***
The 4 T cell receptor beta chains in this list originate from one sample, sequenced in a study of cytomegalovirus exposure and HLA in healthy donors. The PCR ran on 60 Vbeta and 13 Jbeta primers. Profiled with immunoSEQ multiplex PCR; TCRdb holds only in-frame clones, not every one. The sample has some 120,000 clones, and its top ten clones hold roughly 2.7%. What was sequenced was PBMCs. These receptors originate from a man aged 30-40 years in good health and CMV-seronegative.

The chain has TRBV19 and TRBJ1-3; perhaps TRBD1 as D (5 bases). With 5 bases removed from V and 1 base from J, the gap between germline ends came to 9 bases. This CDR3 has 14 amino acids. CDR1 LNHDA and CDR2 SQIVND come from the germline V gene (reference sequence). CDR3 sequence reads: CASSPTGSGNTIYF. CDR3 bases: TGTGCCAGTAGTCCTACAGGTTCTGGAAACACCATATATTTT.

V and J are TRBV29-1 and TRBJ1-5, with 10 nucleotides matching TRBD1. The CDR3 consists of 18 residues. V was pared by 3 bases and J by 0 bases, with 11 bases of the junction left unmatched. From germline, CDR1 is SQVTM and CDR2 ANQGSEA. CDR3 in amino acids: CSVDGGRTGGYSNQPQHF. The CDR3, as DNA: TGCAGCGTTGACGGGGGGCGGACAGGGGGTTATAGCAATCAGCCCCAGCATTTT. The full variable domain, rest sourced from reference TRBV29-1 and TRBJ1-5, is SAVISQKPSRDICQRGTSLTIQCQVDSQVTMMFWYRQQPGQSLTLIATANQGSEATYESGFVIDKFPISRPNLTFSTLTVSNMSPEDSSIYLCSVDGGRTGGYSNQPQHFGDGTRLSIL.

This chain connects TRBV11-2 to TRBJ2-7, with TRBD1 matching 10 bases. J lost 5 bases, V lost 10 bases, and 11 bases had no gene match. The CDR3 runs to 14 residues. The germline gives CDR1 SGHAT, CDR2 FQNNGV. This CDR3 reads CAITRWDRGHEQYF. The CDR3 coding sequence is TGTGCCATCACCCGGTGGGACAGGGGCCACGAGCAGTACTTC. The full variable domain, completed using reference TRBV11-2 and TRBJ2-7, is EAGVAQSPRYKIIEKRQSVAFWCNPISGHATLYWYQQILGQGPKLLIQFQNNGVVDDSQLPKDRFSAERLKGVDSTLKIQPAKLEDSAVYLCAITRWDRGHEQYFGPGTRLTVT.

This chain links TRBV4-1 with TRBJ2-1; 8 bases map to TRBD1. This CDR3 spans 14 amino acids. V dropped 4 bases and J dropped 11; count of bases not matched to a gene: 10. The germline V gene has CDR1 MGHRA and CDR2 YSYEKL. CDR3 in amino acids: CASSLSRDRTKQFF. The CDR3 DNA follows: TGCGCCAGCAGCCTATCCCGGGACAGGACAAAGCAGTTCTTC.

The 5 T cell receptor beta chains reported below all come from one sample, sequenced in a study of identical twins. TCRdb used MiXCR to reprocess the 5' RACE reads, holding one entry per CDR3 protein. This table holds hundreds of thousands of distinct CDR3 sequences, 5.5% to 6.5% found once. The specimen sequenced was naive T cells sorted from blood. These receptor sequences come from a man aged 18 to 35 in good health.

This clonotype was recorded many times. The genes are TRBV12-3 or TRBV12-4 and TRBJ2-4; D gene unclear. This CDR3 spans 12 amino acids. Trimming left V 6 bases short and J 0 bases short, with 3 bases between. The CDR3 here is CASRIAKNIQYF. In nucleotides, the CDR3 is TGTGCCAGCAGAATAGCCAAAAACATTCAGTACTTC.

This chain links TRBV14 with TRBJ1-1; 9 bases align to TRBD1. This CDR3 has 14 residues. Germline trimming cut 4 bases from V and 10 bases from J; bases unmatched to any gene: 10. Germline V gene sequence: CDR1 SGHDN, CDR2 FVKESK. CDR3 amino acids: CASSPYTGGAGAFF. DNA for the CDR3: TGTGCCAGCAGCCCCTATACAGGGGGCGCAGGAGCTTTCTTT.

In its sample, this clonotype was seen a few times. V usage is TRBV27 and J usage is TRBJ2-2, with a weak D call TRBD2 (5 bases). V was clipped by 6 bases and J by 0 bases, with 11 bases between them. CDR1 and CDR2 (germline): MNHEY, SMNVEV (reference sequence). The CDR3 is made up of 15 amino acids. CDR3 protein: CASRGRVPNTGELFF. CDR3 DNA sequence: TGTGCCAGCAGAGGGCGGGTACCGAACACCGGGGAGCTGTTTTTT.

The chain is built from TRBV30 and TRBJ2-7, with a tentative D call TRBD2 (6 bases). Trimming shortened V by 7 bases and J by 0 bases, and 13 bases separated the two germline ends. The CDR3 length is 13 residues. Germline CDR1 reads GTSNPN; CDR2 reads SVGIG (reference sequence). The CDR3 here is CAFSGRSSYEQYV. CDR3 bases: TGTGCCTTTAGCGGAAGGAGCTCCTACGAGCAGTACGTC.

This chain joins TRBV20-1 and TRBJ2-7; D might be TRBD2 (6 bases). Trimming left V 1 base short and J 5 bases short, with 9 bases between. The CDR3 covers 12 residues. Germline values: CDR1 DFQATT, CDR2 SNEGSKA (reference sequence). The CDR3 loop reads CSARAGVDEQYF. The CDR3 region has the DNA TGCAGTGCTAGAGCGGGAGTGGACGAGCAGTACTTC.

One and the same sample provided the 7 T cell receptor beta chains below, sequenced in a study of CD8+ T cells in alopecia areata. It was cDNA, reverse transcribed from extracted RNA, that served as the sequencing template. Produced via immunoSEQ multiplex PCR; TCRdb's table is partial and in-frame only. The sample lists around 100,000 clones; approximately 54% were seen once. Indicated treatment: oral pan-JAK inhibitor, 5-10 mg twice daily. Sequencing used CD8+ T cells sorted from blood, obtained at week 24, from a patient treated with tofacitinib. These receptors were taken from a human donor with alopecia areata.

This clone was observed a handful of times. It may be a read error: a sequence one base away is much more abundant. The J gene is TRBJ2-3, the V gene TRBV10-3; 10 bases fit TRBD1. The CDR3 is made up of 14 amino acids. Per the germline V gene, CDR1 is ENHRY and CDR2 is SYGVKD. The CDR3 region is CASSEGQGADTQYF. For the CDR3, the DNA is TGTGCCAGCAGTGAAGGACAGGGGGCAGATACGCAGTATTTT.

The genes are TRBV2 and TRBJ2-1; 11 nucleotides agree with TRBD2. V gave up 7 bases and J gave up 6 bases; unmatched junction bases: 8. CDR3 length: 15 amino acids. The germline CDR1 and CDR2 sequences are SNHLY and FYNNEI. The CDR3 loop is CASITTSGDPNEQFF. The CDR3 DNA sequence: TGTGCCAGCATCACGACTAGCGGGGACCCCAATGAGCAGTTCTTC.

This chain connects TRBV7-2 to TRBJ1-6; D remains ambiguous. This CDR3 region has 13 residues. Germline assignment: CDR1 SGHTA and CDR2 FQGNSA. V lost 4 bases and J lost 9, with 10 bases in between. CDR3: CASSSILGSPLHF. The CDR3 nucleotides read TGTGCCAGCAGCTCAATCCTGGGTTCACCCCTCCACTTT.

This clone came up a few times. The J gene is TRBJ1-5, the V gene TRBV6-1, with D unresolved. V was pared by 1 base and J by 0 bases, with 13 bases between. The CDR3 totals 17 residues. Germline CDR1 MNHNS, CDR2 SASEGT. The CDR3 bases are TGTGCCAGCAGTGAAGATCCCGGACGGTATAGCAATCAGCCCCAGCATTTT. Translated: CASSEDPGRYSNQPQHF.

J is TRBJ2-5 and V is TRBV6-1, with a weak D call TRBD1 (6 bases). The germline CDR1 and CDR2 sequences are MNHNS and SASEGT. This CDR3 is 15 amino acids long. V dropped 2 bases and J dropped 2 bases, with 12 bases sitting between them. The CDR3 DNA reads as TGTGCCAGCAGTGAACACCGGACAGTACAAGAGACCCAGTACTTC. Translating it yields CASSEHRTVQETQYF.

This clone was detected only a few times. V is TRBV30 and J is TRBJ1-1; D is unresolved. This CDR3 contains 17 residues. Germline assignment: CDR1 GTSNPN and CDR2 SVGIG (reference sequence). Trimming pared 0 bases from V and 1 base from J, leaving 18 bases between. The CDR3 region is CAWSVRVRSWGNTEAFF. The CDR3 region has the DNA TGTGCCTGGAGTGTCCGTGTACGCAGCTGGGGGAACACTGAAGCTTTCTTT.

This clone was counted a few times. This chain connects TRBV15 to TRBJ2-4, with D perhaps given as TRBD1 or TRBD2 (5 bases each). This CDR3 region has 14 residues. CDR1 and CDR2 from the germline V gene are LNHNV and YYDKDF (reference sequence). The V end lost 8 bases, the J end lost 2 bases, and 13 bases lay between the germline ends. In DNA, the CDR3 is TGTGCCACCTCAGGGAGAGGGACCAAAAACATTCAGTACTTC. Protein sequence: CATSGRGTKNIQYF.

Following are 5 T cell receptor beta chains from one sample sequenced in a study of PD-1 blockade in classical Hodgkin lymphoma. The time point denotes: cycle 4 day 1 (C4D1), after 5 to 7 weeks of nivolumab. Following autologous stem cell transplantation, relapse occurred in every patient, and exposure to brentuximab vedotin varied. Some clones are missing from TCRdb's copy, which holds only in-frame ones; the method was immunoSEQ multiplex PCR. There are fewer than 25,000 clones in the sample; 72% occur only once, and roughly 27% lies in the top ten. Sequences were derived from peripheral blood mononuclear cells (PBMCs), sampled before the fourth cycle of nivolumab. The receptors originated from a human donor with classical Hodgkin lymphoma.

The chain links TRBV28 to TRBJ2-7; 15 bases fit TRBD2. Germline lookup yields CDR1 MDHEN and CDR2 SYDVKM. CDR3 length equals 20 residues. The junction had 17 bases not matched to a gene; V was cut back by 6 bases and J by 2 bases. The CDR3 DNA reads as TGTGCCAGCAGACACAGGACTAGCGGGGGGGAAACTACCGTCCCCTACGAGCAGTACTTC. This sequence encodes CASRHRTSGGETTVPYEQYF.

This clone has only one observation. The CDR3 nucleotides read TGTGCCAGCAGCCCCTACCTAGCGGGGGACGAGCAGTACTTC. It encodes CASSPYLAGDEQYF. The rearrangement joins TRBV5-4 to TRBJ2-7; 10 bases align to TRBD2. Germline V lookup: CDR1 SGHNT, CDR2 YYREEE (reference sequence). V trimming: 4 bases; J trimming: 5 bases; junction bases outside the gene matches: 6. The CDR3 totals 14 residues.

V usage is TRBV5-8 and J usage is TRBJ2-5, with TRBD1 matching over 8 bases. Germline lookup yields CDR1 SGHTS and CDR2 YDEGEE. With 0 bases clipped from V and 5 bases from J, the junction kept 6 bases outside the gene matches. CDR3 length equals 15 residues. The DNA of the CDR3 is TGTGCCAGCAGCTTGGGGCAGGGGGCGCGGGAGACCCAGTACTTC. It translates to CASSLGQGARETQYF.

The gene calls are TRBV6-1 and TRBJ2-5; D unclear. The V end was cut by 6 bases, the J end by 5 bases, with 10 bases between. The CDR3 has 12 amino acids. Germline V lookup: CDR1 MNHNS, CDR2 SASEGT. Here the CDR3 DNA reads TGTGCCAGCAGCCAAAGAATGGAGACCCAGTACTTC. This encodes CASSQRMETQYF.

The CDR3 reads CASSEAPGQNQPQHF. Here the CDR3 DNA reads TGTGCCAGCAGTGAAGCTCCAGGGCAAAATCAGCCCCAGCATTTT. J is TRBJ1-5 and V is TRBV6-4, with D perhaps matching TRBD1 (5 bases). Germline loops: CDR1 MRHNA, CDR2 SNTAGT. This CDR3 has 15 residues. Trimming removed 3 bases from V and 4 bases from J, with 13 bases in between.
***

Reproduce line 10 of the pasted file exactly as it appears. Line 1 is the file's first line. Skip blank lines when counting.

The chain is built from TRBV30 and TRBJ2-7, with a tentative D call TRBD2 (6 bases). Trimming shortened V by 7 bases and J by 0 bases, and 13 bases separated the two germline ends. The CDR3 length is 13 residues. Germline CDR1 reads GTSNPN; CDR2 reads SVGIG (reference sequence). The CDR3 here is CAFSGRSSYEQYV. CDR3 bases: TGTGCCTTTAGCGGAAGGAGCTCCTACGAGCAGTACGTC.